A Jew may have a strong sense of Jewish identity, but without knowledge, that identity is a house without a foundation.
I believe in pluralism. But, when it comes to Jewish knowledge, I also believe in the fundamentals.
Columbia University has a core curriculum. Educated Americans recognize “Four score and seven years ago,” and understand cultural-historical references such as “the answer my friend is blowin’ in the wind.”
Why don’t we expect the same when it comes to what we know about Jewish history, texts, and traditions?
Clearly knowledge of and fluency with Jewish ideas are critical to the flourishing of the Jewish people. That is, a Jew may have a strong sense of Jewish identity, but without knowledge of Jewish traditions and text, that Jewish identity is a house without a foundation. No matter one’s politics, no matter what one’s Jewish practices are, Jewish life is enriched by ideas from Jewish texts, traditions, and history. Certainly, there multiple sources of knowledge one might choose to study, but there are some foundational ideas without which it is hard to build a solid grounding in Jewish understanding.
At Hillel International we are strengthening expectations for what our professionals need to know about Judaism, with the goal of educating the estimated 400,000 Jewish college students we serve. With the generous support of the Maimonides Fund, Hillel’s Meyerhoff Center for Jewish Experience is launching the Engage2Educate initiative to recruit entry-level professionals with Jewish fluency and rich Jewish experience. Hillel will train these professionals to engage students and become dynamic experiential educators.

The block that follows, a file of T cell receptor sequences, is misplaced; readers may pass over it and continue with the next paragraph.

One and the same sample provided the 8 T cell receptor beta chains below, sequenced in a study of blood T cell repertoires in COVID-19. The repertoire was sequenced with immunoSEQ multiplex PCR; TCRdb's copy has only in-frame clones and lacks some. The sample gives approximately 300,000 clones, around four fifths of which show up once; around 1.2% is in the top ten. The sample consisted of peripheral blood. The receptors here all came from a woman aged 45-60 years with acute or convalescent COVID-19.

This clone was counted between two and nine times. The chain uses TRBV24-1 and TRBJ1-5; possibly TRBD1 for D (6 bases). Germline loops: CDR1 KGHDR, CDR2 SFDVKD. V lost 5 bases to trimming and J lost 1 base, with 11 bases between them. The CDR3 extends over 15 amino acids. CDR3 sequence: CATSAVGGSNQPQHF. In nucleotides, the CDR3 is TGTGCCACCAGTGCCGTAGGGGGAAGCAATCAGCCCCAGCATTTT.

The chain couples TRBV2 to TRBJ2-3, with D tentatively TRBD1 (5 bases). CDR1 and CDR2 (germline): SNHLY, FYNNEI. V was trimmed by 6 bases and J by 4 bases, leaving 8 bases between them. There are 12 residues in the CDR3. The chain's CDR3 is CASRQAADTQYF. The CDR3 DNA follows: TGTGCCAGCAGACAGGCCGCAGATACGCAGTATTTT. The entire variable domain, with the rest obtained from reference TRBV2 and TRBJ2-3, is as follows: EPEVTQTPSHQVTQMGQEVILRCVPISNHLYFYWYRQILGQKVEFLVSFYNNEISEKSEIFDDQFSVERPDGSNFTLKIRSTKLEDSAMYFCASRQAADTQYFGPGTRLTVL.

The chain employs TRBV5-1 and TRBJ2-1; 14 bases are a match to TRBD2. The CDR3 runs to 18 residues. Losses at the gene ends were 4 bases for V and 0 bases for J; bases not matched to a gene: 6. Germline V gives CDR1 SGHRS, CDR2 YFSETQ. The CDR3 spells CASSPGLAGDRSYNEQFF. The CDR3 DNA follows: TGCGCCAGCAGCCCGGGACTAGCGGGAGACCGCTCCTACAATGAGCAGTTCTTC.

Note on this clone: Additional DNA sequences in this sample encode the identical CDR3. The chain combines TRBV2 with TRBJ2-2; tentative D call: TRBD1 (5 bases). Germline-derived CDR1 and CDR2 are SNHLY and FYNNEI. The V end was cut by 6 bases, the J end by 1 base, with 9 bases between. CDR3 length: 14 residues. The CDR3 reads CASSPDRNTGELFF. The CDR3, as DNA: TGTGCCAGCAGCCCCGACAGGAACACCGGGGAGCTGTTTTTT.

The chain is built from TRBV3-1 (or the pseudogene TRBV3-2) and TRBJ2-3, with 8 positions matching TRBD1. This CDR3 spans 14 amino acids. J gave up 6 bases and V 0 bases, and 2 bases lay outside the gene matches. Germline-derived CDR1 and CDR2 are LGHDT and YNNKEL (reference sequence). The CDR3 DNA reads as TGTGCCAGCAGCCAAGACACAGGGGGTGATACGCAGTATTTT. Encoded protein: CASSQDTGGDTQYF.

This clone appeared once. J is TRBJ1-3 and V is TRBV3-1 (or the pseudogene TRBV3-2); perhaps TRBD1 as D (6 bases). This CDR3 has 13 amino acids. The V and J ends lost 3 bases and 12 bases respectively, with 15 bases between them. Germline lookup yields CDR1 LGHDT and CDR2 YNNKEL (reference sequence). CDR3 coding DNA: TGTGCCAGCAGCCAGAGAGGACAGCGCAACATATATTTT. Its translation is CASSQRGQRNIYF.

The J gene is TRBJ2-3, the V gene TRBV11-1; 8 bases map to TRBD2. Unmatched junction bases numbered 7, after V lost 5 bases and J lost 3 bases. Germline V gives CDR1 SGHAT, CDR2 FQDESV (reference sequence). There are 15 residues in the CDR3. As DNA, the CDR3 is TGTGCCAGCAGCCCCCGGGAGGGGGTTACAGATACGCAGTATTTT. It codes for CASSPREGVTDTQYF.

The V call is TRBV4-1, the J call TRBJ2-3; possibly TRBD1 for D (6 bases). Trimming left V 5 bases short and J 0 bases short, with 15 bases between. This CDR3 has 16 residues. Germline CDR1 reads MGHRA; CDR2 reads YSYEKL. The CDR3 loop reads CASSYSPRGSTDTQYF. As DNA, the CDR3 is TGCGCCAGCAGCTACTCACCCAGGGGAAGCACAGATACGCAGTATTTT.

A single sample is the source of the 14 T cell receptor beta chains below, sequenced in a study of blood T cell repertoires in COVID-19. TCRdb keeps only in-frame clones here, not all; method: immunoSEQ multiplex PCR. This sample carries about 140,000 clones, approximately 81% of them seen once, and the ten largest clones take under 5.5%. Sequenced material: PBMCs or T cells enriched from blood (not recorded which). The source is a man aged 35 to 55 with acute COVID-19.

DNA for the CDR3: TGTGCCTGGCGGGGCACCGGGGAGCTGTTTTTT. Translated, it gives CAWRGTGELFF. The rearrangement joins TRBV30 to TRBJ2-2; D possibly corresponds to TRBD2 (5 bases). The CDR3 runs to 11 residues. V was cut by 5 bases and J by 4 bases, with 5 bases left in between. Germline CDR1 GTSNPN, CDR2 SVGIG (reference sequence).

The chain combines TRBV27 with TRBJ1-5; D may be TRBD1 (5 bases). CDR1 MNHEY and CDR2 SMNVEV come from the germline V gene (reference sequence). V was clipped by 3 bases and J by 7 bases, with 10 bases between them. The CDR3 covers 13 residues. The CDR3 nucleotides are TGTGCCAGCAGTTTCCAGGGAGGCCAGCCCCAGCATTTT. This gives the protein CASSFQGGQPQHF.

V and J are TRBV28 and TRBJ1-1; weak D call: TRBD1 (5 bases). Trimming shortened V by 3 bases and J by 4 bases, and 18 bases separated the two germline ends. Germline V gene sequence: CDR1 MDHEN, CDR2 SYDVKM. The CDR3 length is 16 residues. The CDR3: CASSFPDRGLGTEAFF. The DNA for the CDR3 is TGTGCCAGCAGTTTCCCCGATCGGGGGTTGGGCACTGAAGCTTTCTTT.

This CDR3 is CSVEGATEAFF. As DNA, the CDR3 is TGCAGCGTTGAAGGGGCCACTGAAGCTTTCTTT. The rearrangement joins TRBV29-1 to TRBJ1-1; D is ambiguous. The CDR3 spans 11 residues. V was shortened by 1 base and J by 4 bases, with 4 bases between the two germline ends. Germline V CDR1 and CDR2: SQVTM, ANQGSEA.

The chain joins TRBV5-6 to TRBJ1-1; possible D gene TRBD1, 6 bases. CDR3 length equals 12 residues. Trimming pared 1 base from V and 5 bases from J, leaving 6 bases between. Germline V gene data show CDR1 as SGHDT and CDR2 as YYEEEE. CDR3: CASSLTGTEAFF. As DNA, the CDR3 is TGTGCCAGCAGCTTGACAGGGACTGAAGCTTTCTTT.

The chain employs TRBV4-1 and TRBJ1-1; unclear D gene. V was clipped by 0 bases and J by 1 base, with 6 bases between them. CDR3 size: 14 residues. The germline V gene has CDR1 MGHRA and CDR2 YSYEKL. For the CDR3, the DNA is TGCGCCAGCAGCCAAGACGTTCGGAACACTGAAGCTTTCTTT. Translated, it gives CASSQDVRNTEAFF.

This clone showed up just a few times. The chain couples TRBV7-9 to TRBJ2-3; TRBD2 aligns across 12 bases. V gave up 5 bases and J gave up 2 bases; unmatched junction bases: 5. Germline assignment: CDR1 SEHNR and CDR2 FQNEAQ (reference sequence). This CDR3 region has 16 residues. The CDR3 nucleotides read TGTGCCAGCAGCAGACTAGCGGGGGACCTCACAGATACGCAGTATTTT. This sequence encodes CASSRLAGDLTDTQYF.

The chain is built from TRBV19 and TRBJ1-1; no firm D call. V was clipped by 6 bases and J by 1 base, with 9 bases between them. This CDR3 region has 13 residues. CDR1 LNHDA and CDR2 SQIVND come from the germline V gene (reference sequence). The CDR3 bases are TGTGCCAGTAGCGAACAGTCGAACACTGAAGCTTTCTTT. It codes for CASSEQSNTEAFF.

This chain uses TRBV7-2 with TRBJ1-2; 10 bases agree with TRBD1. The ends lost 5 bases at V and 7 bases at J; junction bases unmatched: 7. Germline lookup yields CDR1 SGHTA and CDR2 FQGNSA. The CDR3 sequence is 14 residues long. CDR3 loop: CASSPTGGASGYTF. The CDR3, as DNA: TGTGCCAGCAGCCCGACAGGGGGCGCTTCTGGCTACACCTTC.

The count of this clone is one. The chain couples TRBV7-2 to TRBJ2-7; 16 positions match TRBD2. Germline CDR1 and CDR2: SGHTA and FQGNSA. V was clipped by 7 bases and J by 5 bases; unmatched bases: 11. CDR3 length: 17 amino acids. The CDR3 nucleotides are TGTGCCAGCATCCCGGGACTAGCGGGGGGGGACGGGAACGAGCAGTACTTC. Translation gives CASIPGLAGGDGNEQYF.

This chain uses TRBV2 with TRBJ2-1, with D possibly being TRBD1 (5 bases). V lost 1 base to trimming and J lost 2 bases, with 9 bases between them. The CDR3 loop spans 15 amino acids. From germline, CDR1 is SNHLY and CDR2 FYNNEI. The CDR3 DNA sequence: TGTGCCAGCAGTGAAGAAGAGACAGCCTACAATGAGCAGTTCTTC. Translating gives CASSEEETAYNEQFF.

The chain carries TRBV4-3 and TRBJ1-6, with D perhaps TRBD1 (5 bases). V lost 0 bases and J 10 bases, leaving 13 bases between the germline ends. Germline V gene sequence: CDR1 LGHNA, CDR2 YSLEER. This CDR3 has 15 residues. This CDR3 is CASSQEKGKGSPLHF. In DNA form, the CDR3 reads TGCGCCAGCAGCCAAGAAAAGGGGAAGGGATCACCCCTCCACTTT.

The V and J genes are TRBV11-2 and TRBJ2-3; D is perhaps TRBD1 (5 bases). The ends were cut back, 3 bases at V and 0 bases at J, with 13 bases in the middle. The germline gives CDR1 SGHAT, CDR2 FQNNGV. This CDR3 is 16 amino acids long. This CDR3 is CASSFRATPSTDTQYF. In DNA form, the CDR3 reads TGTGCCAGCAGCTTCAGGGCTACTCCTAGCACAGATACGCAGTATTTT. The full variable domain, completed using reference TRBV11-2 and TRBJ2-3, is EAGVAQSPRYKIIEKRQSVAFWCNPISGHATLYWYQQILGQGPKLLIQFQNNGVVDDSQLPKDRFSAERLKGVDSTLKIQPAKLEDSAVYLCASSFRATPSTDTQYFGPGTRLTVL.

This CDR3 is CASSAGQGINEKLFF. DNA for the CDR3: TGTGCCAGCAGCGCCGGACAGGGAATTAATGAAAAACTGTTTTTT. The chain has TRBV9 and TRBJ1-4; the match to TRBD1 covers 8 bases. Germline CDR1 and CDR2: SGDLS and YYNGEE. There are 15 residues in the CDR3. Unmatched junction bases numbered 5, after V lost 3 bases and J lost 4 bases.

In developing this initiative, we’ve had to define what we mean by Jewish fluency. We created an assessment to measure a person’s Jewish knowledge, ease of recall, and ability to teach others. We are currently beta-testing this assessment with the goal of strengthening the high standards of Jewish fluency for all Hillel professionals.
When we talk about “knowledge,” we’re not only talking about formal education. Life experience is critical, too, as Jewish experiences are often not ones that can be taught. They must be beheld firsthand. Shabbat, for example, cannot be fully understood by reading or hearing another person describe it. Similarly, the unique nature of learning Torah in chevruta can only be appreciated by firsthand experience.
As we roll out Engage2Educate, an odd tension has arisen. Hillel prides itself on being one of the most inclusive, pluralistic Jewish organizations around. Will this aspiration for Jewish fluency create an unwanted sense of exclusivity at odds with our pluralism?
We hope not.
In fact, Hillel believes that Jewish knowledge and fluency will strengthen our pluralism. By learning more about Jewish traditions and ideas, we will learn to ask new questions. Exposure to ideas, people, and opinions that we’ve never before encountered will shatter assumptions and misconceptions. Ensuring that Hillel staff has a core base of knowledge will allow for productive, and sometimes difficult, conversations, and will facilitate student exploration of new terrain.
Non-sectarian and open institutions such as Columbia University, the U.S. Department of Education, and professional accrediting bodies require a baseline of knowledge. So should we.
Abi Dauber Sterne is the vice president for Global Jewish Experience and director of the Meyerhoff Center for Jewish Experience at Hillel International.
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